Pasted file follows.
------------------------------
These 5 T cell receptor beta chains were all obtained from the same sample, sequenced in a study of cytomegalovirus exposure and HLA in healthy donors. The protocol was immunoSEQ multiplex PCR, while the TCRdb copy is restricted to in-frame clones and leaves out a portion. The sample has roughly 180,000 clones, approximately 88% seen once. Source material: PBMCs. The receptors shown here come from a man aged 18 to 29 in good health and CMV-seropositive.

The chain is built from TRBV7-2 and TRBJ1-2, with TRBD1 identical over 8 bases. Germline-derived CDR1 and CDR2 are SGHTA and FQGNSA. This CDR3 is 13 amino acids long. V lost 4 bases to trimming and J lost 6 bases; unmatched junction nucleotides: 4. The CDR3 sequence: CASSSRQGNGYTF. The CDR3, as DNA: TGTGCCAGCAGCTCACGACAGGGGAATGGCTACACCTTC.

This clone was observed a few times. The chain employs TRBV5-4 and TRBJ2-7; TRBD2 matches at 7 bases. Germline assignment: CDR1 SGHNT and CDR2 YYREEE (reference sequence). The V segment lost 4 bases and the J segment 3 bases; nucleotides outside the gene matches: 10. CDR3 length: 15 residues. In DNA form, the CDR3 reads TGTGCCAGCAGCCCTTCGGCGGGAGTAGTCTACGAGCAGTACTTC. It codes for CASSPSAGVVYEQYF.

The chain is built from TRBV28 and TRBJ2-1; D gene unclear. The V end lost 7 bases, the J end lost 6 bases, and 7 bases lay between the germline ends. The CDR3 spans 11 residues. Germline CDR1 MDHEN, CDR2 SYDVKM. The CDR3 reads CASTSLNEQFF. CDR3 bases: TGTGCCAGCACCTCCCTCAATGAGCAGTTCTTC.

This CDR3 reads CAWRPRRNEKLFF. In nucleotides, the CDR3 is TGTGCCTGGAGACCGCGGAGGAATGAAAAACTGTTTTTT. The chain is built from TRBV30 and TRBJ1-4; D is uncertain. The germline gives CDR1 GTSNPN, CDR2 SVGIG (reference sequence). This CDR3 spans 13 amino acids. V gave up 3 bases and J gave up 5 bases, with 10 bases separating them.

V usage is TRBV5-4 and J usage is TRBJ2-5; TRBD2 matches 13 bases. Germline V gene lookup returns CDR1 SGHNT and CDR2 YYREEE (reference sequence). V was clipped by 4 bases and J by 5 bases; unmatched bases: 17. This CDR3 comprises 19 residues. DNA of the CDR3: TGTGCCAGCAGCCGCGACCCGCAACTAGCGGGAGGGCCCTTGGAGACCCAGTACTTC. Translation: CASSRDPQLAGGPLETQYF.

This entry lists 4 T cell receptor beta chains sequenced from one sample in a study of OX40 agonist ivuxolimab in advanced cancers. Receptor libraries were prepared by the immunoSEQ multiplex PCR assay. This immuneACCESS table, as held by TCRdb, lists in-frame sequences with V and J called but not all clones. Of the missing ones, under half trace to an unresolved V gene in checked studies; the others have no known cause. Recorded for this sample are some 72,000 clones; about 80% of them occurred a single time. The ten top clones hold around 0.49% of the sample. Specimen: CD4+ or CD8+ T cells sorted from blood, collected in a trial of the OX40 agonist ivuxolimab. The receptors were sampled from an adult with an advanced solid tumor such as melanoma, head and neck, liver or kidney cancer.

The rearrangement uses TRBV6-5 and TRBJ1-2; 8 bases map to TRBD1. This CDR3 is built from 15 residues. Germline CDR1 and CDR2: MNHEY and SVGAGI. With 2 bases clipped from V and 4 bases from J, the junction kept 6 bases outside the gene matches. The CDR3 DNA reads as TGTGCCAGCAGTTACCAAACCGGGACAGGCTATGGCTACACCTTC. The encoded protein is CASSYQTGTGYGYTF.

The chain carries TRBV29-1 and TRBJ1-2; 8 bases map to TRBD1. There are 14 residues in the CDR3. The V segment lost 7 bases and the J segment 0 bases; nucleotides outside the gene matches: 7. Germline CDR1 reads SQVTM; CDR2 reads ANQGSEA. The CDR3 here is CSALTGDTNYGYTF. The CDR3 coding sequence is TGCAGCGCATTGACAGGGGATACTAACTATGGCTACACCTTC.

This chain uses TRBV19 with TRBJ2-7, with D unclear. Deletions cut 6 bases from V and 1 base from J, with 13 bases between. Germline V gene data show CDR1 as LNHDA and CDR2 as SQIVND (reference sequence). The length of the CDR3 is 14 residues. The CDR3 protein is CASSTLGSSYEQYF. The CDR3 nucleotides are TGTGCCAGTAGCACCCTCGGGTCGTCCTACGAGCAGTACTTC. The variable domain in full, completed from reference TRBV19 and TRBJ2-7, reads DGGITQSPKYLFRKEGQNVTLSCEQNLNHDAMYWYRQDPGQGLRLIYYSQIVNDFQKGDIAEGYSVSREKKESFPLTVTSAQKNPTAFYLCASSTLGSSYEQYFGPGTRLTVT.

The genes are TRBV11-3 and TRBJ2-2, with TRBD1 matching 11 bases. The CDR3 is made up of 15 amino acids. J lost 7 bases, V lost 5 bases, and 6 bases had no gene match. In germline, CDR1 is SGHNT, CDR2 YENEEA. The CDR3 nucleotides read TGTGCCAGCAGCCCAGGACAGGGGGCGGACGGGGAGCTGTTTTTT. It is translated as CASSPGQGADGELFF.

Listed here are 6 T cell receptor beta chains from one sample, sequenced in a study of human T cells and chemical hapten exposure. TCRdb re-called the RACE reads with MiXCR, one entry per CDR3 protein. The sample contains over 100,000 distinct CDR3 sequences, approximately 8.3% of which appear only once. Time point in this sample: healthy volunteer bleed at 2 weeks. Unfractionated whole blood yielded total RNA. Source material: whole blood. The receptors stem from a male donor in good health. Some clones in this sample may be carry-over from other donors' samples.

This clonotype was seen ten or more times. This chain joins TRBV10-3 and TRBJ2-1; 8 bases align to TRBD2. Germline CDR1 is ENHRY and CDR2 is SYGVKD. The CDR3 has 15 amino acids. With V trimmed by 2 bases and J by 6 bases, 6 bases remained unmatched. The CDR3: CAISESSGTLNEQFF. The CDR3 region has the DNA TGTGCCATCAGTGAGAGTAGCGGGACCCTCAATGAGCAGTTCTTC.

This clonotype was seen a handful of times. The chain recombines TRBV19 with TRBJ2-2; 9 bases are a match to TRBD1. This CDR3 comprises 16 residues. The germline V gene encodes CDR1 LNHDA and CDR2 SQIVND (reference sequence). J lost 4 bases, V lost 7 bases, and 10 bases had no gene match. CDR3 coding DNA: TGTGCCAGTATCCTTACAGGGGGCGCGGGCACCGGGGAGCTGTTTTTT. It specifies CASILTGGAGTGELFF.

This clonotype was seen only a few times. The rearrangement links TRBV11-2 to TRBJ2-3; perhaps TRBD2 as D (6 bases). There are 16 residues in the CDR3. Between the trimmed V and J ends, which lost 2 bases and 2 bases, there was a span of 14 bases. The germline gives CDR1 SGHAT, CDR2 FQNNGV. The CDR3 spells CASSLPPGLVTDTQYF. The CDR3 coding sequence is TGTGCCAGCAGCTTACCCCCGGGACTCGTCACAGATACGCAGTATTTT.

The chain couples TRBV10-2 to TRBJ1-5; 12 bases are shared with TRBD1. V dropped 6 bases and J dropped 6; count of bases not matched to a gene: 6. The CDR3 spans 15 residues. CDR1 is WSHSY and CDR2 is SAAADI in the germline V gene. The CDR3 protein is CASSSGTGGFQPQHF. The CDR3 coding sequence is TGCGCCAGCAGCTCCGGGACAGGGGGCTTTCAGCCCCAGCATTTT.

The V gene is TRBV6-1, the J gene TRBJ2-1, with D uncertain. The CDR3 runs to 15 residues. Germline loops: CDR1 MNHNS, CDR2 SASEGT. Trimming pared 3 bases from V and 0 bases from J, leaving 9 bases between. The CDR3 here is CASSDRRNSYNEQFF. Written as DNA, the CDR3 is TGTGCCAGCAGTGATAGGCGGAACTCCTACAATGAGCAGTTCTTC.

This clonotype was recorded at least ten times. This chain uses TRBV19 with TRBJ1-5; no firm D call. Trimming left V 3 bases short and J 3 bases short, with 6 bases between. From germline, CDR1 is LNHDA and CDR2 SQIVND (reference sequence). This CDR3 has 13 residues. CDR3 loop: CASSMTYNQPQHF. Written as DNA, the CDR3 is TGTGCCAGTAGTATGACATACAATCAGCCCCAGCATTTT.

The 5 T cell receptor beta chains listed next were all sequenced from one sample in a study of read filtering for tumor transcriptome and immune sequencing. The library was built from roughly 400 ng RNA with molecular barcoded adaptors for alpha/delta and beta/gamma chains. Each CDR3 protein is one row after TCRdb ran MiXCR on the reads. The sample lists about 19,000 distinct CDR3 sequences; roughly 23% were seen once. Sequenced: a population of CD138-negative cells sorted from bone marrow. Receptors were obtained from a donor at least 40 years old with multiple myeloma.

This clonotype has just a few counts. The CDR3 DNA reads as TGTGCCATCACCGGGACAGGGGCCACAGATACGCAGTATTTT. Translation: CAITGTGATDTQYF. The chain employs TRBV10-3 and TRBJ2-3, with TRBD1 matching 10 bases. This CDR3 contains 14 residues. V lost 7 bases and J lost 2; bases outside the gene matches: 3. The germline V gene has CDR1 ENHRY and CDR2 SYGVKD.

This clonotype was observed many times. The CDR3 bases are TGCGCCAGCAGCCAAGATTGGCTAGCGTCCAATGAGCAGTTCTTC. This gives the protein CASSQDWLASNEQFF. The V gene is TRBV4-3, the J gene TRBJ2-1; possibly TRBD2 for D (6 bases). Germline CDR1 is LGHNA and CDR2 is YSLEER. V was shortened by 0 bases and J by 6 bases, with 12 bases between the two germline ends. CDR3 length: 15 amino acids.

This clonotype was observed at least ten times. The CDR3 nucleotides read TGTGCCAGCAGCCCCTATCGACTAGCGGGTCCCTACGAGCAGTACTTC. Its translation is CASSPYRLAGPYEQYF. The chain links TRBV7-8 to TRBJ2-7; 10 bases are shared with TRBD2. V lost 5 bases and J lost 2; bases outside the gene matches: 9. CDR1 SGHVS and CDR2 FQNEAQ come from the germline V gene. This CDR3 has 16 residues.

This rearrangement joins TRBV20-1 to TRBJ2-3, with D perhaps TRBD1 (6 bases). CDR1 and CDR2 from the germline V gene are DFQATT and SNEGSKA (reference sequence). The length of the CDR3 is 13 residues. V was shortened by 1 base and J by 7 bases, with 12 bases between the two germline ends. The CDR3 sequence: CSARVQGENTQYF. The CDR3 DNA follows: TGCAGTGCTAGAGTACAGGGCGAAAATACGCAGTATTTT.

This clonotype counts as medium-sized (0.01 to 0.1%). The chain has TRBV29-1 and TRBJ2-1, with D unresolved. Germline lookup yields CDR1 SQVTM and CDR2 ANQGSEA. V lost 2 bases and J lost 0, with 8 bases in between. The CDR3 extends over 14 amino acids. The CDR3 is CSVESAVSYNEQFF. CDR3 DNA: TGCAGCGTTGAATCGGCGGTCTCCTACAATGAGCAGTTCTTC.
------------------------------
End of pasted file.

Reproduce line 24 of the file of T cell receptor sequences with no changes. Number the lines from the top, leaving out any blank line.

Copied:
This clonotype counts as medium-sized (0.01 to 0.1%). The chain has TRBV29-1 and TRBJ2-1, with D unresolved. Germline lookup yields CDR1 SQVTM and CDR2 ANQGSEA. V lost 2 bases and J lost 0, with 8 bases in between. The CDR3 extends over 14 amino acids. The CDR3 is CSVESAVSYNEQFF. CDR3 DNA: TGCAGCGTTGAATCGGCGGTCTCCTACAATGAGCAGTTCTTC.